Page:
Brexit won’t just change our trading relationships; it will change what we eat. Even if a free trade agreement is confirmed during the expected transition phase, increased domestic production, commodity and currency volatility and changing consumer preferences will mean that food production and procurement is forced to change. We will have to source from elsewhere, trade down on popular products, potentially eat lower quality produce, and eat more seasonally.
Currently, 31% of the UK’s food comes from the EU, and over 70% of the food that Britain exports goes to the EU. Obviously, that highly dependent relationship is under significant threat as a result of Brexit. Our trade deficit has been increasing – the UK imported around £60 billion more goods and services from the rest of the EU than it exported to there in the 12 months to September 2016, and although it has a trade surplus in services alone, it is clear that Brexit will have a significant impact on where we source our food from.
While Theresa May wants to see a framework for what our trade situation with the EU will be in October (some form of free trade deal is probable), we doubt that it will be a fully formed agreement. We expect transition to be a difficult period, and the two years after Brexit are likely to see a lot of volatility for both imports and exports, as well as high levels of inflation for both businesses and consumers
We will end up trading with partners that are further afield than the EU in a bid to keep costs of import and export down, and as a result of these new trading relationships, what we are eating will change. Not necessarily because products won’t be available, but because some items will increase significantly in price, or there will be reduced volumes of certain products. Three main potential shifts are below, based on the assumption of a free trade deal eventually emerging during the transition period, if one is agreed.
The EU contributes around £3bn a year in subsidies to UK farmers. HM Treasury and DEFRA have long been ideologically opposed to subsidies for farmers yet Common Agricultural Policy subsidies provide about half of UK farm incomes. The Conservative manifesto talked of maintaining subsidies until 2022, but we are likely to struggle to maintain the status quo. As a result, the price of dairy, cereals, vegetables, and meat sourced from the UK will increase – exacerbated by the poor harvests anticipated over the same period as a result of the intensified La Niña effect. This may precipitate a shift towards cheaper products, such as less premium cuts of meat and vegetables which are more efficient to grow.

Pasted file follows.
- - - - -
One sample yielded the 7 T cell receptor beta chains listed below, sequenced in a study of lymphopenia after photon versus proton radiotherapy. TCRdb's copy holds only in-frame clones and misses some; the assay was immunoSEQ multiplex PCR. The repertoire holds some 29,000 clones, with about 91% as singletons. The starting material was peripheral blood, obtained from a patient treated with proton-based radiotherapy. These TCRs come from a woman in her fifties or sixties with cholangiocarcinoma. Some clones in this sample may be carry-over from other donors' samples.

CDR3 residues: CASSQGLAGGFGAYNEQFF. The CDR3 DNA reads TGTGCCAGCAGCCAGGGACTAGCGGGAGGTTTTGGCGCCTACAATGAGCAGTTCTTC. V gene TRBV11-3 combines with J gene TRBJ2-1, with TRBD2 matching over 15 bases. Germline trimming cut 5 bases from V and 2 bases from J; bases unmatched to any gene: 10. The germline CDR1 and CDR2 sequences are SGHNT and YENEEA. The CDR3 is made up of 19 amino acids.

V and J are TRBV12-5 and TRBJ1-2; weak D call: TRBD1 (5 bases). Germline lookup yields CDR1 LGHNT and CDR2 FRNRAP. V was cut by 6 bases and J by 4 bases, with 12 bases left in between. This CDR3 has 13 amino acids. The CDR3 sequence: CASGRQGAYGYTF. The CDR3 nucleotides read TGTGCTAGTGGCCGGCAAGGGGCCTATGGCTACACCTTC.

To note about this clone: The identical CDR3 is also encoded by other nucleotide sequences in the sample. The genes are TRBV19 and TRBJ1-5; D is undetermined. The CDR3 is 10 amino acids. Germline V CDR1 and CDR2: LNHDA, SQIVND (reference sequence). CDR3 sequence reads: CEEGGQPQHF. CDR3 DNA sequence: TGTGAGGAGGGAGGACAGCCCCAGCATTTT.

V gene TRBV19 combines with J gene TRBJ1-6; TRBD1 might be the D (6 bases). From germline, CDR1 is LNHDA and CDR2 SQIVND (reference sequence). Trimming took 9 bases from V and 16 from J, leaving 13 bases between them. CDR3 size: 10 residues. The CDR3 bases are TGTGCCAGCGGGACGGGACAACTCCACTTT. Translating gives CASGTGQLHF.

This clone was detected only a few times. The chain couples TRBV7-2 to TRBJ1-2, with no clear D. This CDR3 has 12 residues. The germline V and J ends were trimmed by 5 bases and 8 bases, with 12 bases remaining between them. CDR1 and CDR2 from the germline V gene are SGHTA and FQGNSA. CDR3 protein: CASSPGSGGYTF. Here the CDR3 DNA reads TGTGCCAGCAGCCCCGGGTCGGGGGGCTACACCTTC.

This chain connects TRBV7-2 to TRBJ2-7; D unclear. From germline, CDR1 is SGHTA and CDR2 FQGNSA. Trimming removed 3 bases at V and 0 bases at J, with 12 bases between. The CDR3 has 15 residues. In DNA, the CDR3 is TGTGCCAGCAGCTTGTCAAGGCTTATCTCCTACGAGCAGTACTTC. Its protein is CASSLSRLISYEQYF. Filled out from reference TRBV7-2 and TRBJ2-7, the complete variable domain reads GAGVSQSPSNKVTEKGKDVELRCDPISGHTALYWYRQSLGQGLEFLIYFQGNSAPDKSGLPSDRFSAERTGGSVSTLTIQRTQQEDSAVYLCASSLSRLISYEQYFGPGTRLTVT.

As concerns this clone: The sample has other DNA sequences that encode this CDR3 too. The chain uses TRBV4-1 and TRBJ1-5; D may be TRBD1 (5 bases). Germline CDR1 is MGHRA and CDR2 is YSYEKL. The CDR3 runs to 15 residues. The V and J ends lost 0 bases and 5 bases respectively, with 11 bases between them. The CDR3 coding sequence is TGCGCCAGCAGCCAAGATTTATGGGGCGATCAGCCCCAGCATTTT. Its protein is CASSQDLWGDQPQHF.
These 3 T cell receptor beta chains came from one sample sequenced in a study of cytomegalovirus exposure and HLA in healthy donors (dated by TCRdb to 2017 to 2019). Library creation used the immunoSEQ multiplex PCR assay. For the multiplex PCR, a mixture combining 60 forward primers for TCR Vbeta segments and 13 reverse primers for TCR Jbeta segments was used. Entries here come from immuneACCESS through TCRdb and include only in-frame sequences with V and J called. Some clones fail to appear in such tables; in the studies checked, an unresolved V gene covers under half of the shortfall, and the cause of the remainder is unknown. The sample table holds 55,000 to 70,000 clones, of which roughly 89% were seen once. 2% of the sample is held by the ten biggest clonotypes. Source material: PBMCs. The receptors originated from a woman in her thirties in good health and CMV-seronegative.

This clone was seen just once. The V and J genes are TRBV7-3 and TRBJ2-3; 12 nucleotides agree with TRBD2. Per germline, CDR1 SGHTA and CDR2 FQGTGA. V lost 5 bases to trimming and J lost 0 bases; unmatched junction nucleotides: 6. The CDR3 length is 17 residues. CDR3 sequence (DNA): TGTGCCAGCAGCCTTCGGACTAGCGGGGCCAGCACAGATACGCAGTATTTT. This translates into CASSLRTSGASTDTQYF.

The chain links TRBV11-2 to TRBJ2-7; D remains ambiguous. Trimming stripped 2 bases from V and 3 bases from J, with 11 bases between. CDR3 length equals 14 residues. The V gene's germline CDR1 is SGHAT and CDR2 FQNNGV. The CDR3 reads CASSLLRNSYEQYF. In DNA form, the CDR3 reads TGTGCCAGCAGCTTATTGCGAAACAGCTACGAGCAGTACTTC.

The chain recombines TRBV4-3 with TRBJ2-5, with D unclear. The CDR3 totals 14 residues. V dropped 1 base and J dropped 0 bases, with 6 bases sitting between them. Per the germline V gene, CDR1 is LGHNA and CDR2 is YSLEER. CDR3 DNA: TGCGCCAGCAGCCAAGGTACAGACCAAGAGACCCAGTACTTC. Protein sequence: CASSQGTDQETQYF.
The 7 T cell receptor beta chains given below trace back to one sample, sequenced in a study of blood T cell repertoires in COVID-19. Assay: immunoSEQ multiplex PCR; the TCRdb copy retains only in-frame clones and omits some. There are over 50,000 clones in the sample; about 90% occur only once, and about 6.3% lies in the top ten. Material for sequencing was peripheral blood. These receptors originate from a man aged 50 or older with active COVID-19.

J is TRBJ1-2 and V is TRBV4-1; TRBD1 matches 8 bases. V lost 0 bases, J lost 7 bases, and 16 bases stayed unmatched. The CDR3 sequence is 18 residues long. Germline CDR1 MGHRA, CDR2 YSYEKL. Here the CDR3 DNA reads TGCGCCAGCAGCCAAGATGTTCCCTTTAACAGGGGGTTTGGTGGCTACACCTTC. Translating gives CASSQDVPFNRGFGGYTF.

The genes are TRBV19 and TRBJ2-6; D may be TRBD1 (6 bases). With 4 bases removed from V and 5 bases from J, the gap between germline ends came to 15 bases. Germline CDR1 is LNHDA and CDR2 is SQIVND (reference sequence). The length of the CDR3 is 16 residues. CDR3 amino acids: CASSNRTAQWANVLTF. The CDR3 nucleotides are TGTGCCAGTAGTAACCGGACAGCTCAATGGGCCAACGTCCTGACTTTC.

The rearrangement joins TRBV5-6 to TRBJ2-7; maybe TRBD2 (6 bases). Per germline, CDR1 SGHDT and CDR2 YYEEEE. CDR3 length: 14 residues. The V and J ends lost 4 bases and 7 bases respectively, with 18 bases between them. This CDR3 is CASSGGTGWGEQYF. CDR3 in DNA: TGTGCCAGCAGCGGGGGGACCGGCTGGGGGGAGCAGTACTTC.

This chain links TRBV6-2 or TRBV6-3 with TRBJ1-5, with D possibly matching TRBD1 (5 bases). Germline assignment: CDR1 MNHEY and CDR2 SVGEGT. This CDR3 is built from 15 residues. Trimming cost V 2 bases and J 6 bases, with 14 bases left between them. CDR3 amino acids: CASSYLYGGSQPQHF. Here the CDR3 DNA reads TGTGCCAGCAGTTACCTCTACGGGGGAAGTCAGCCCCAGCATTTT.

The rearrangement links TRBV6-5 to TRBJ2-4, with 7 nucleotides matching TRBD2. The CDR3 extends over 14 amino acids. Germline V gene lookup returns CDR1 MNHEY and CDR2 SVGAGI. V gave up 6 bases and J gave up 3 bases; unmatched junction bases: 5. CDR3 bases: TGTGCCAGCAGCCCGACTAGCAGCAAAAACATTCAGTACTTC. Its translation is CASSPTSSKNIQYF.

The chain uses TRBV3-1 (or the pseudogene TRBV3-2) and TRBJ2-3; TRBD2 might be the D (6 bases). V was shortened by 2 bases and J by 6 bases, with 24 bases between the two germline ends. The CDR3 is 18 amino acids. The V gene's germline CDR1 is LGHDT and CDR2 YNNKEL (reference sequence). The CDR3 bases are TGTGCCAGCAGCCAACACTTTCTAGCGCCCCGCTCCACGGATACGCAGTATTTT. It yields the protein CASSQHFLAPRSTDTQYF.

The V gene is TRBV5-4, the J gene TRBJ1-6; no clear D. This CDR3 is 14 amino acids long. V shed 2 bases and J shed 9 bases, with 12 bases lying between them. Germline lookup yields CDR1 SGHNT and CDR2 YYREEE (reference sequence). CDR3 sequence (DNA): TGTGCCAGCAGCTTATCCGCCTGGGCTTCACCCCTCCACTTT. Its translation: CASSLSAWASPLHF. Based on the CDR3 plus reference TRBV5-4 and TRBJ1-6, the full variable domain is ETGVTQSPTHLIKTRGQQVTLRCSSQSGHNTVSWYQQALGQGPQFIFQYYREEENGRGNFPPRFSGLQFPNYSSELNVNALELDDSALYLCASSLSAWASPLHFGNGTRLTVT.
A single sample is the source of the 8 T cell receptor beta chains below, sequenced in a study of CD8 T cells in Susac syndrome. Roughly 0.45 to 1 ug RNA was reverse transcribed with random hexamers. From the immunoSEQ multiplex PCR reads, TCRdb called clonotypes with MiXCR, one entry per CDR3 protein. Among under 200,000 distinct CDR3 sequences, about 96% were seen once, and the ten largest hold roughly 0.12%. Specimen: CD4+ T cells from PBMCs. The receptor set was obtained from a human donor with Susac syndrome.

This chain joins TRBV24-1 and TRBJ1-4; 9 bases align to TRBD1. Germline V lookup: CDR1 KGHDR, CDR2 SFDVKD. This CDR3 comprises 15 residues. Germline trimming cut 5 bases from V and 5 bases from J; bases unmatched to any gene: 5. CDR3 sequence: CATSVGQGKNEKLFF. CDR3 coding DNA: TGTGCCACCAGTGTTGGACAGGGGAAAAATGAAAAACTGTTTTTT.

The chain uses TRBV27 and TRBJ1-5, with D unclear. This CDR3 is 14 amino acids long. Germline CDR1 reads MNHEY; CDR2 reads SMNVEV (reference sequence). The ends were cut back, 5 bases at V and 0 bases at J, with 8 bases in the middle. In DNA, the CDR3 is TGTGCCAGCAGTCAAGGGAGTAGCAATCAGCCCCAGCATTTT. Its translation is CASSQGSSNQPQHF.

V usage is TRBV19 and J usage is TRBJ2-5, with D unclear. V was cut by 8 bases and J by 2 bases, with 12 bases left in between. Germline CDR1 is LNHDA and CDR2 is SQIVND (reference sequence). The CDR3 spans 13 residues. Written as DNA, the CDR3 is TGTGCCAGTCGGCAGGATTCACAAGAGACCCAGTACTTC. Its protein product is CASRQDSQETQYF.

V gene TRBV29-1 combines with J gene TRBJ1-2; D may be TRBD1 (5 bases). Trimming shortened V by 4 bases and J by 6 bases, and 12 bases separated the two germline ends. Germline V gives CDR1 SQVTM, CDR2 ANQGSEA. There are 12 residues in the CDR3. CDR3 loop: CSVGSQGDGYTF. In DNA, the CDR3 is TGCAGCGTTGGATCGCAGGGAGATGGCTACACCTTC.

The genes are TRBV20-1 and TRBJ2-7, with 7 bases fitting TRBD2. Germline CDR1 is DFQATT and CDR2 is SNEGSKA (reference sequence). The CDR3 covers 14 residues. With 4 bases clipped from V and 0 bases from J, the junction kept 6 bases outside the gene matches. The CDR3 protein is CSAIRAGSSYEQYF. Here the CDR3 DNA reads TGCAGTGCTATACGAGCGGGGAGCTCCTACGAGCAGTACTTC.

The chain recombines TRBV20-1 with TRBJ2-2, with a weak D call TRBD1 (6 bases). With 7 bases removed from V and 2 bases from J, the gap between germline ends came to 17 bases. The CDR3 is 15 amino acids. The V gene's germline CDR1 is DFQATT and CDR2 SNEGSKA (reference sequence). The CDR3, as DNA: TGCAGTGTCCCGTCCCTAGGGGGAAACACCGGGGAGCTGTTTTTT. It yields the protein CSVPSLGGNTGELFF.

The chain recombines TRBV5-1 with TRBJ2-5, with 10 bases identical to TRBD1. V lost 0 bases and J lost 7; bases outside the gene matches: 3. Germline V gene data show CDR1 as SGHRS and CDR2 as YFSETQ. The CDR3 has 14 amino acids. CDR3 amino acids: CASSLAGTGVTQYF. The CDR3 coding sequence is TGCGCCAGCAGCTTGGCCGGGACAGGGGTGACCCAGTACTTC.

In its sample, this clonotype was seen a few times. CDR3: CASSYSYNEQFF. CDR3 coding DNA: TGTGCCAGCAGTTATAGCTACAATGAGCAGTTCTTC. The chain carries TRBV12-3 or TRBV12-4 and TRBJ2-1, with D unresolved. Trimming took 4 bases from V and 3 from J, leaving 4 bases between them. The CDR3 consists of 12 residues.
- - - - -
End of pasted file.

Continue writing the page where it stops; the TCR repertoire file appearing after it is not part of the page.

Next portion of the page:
Changes in regulation
As previously mentioned, the EU has some of the strictest regulations on food standards in the world on animal welfare, pesticides, additives to food, salt and sugar content, and food treatment. Food has accounted for 40% of all EU legislation over the last 50 years, and the majority of UK regulation has come from the EU. For example, chlorinated poultry is banned in the EU, along with a number of E-numbers which are all legal in the USA. With the UK leaving the EU, we will be able to set our own rules, and import from countries with lower food standards, such as the US. This freedom, combined with pressure on margins, could see our food go through an increased level of processing and chemical treatment.
The UK needs to be stringent on food standards, as we otherwise face the risk of de-regulating and reducing the quality of our food which could have negative impacts on the drive to combat obesity, childhood nutrition, long-term health of the population, and animal welfare standards, amongst many other things. We could see a very stark decrease in the quality, and potentially safety of our food if this isn’t closely monitored by consumers, retailers, suppliers, and producers.
Demand for local
The demand for local produce has increased. This has been driven by a number of factors, the first being the increased consumer awareness of food miles and sustainability; secondly the return to a patriotic view of supporting British trade, manufacturing and produce (which in part drove the desire to leave the EU as well); and thirdly the resurgence of the craft phenomenon which has seen a number of small producers and brands gain popularity.
Consumers’ attitudes to local produce are that it benefits local farmers as well as being fresher and ethically and environmentally better. The FSA’s consumer attitudes survey has also seen an increase in the number of respondents concerned about air miles, with 22% of respondents saying that it was a factor in their purchasing decisions. While local produce post-Brexit will become more prevalent as we seek to become more self-sufficient, there will be pressure on smaller local producers as costs increase and pressure is placed on profitability – we expect larger producers to cope with this better, thus the UK farming and manufacturing industry may well be consolidated as small firms struggle, leaving us with less choice.
So far, nothing is certain in terms of what will emerge or to what extent different categories and consumers will be affected. However, what is certain is that there will be an impact on food production, sourcing and consumption in the UK, and it is not being given due attention by the UK government. Some of the largest government spending cuts came from DEFRA and the FSA, two crucial bodies to ensure sustainable farming and food standards to feed our country.